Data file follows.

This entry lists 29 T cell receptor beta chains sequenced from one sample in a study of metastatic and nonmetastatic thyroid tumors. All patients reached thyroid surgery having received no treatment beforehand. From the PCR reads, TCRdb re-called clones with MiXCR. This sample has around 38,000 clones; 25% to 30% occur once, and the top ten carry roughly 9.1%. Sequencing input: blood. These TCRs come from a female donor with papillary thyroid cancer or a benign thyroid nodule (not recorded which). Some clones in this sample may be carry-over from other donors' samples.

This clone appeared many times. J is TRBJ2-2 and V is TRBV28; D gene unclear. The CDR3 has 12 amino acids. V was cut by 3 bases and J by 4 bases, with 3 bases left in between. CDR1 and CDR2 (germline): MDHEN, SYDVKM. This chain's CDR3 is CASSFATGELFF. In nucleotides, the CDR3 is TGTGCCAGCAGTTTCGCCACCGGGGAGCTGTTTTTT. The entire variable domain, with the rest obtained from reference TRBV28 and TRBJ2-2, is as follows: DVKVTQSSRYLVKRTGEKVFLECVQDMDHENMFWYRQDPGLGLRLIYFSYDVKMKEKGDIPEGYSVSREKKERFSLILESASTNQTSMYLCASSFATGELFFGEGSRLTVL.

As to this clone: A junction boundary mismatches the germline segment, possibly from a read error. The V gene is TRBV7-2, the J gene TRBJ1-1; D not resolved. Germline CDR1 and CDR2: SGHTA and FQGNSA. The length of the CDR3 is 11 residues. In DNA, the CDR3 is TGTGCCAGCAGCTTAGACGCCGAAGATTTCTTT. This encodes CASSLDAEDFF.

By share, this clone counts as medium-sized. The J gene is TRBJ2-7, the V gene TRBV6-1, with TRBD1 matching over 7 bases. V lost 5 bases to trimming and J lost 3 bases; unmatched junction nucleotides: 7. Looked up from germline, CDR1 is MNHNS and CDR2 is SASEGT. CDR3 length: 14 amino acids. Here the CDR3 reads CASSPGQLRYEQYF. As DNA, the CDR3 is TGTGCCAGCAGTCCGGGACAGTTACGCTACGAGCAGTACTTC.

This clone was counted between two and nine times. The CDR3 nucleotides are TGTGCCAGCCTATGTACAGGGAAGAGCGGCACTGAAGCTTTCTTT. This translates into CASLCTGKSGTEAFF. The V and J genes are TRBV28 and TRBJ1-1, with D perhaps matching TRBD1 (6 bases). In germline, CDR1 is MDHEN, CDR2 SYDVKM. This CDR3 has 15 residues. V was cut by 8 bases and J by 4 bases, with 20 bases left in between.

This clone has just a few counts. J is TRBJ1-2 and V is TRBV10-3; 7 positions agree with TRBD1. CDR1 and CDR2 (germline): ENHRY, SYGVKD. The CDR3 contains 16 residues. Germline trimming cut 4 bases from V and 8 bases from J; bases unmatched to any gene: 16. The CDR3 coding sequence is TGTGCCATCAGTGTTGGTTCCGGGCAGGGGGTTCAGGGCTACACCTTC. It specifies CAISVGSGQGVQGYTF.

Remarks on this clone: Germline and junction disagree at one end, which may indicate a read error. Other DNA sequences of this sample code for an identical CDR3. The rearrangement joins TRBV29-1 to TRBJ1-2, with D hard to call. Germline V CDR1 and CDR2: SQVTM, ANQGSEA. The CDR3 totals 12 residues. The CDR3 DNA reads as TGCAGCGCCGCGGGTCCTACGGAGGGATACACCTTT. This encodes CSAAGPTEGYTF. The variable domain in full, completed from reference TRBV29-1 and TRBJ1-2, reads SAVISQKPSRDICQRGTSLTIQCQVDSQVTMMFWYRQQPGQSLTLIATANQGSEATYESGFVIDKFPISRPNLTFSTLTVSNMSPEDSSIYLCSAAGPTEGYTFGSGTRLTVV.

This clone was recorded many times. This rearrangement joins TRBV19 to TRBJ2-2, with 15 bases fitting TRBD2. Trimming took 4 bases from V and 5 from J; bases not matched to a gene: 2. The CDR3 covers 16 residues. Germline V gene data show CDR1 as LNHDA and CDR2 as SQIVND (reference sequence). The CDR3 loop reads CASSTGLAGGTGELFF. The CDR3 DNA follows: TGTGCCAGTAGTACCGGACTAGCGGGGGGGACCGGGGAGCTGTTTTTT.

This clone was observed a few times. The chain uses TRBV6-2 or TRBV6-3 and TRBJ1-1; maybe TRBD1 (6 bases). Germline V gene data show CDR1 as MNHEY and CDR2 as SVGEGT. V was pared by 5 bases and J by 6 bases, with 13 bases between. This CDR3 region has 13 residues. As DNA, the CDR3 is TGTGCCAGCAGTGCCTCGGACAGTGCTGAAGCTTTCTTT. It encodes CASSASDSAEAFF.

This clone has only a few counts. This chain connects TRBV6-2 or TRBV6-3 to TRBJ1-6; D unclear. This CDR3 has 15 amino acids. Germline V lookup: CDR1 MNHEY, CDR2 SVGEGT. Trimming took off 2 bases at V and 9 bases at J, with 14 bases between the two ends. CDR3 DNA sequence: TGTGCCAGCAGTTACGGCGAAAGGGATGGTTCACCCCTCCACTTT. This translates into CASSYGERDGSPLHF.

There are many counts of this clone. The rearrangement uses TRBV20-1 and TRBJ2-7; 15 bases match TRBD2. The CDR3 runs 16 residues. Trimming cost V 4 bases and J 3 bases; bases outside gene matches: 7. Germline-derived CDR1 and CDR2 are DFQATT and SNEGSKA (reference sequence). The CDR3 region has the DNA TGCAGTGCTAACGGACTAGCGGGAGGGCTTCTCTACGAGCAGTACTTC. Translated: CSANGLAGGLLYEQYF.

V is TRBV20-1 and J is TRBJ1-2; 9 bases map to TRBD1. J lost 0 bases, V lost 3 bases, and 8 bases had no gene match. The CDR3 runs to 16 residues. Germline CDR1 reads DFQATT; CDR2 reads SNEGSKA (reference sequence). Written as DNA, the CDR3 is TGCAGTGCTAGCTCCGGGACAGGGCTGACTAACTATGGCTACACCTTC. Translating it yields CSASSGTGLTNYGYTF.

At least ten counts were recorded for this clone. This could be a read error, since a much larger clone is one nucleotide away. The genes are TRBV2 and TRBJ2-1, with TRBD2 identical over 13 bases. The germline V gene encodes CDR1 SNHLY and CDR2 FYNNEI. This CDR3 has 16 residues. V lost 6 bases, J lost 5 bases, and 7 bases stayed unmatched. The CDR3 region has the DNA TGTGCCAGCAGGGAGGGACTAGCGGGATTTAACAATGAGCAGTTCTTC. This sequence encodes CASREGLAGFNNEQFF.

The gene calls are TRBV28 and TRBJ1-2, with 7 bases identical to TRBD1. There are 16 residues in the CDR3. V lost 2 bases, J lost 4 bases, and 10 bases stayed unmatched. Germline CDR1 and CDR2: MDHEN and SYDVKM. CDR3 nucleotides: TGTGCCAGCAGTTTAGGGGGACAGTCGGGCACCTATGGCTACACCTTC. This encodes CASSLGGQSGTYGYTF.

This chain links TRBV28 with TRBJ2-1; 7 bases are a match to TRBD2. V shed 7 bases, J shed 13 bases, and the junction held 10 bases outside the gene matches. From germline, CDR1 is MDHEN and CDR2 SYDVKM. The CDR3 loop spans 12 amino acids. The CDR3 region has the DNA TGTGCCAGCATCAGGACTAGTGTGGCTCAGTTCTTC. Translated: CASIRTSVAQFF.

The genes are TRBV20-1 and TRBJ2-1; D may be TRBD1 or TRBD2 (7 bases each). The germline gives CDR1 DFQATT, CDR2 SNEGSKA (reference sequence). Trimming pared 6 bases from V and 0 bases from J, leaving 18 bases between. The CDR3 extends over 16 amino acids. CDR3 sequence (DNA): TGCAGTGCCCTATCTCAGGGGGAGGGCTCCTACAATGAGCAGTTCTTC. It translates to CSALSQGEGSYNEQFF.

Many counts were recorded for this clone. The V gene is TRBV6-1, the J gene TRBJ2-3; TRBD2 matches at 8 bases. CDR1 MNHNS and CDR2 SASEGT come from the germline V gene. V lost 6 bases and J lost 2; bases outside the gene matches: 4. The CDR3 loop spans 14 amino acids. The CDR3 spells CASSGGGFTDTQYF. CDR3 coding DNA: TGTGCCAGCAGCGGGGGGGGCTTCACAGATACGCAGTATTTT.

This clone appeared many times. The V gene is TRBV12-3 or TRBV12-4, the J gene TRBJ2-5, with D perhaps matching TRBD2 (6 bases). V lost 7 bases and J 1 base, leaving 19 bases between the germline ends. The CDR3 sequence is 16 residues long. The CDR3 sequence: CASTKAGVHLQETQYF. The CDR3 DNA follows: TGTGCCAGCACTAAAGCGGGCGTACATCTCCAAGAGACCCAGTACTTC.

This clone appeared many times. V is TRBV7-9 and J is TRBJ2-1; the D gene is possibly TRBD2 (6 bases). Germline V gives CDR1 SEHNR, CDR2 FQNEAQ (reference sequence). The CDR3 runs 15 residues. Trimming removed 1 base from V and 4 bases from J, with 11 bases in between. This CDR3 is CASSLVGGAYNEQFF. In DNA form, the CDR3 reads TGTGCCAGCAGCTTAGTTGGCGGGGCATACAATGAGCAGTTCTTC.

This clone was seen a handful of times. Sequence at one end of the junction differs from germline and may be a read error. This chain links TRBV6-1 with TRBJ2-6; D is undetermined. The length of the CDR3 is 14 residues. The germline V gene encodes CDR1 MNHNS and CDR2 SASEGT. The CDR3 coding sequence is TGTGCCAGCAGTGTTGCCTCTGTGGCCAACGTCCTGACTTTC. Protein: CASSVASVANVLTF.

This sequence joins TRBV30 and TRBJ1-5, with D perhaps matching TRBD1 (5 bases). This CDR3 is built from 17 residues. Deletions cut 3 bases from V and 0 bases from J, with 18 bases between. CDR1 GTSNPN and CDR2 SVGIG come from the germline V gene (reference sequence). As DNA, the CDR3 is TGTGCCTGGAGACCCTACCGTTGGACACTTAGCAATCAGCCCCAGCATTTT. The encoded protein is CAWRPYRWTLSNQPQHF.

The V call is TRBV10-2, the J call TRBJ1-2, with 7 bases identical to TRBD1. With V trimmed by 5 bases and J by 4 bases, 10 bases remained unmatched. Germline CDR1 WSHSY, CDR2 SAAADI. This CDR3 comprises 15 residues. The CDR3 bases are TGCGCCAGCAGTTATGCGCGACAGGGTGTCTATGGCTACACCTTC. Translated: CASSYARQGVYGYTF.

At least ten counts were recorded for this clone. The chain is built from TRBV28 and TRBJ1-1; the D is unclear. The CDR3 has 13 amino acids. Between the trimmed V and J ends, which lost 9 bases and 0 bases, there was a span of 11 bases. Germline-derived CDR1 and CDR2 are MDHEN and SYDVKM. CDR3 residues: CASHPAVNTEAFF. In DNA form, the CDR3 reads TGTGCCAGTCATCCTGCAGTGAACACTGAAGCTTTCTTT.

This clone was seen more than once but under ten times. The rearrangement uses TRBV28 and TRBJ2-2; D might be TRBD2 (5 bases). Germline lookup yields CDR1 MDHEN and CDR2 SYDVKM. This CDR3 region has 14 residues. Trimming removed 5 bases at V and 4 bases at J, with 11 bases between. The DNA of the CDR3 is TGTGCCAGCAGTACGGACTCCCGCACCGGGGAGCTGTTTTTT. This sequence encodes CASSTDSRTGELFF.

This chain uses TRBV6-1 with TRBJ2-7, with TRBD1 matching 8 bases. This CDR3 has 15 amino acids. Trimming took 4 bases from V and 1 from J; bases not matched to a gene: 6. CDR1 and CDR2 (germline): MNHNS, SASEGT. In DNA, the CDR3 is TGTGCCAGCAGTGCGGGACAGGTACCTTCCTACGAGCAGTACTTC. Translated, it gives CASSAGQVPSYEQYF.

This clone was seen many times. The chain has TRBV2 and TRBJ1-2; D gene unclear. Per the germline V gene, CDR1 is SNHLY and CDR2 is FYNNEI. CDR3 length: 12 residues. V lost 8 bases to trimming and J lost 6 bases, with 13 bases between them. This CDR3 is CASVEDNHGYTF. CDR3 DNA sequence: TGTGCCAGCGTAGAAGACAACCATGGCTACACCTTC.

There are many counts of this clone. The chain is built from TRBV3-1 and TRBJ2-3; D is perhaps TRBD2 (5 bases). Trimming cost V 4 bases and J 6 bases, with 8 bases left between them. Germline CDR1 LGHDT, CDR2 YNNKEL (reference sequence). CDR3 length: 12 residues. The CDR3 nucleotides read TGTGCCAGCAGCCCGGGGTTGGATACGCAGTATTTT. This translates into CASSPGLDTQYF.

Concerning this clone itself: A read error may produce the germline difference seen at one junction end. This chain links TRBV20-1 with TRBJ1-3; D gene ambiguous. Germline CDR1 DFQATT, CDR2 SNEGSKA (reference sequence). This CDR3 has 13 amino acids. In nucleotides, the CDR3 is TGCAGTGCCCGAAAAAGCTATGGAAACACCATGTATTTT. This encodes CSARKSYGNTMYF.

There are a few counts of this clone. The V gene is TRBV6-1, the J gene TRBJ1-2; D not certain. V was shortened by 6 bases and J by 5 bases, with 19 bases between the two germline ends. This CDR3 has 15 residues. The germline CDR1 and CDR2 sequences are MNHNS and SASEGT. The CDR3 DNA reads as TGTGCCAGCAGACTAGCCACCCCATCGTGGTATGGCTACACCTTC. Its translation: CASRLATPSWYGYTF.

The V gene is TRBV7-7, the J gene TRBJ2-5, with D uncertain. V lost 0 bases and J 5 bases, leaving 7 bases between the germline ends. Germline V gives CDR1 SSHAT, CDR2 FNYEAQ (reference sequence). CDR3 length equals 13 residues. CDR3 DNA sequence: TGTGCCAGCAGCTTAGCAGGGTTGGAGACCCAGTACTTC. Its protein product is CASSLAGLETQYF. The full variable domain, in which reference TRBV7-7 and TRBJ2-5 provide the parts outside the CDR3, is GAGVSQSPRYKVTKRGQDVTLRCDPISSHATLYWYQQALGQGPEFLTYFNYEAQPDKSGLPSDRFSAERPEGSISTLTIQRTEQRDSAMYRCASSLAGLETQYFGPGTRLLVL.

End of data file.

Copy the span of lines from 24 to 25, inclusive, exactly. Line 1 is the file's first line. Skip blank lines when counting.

This clone was seen more than once but under ten times. The rearrangement uses TRBV28 and TRBJ2-2; D might be TRBD2 (5 bases). Germline lookup yields CDR1 MDHEN and CDR2 SYDVKM. This CDR3 region has 14 residues. Trimming removed 5 bases at V and 4 bases at J, with 11 bases between. The DNA of the CDR3 is TGTGCCAGCAGTACGGACTCCCGCACCGGGGAGCTGTTTTTT. This sequence encodes CASSTDSRTGELFF.

This chain uses TRBV6-1 with TRBJ2-7, with TRBD1 matching 8 bases. This CDR3 has 15 amino acids. Trimming took 4 bases from V and 1 from J; bases not matched to a gene: 6. CDR1 and CDR2 (germline): MNHNS, SASEGT. In DNA, the CDR3 is TGTGCCAGCAGTGCGGGACAGGTACCTTCCTACGAGCAGTACTTC. Translated, it gives CASSAGQVPSYEQYF.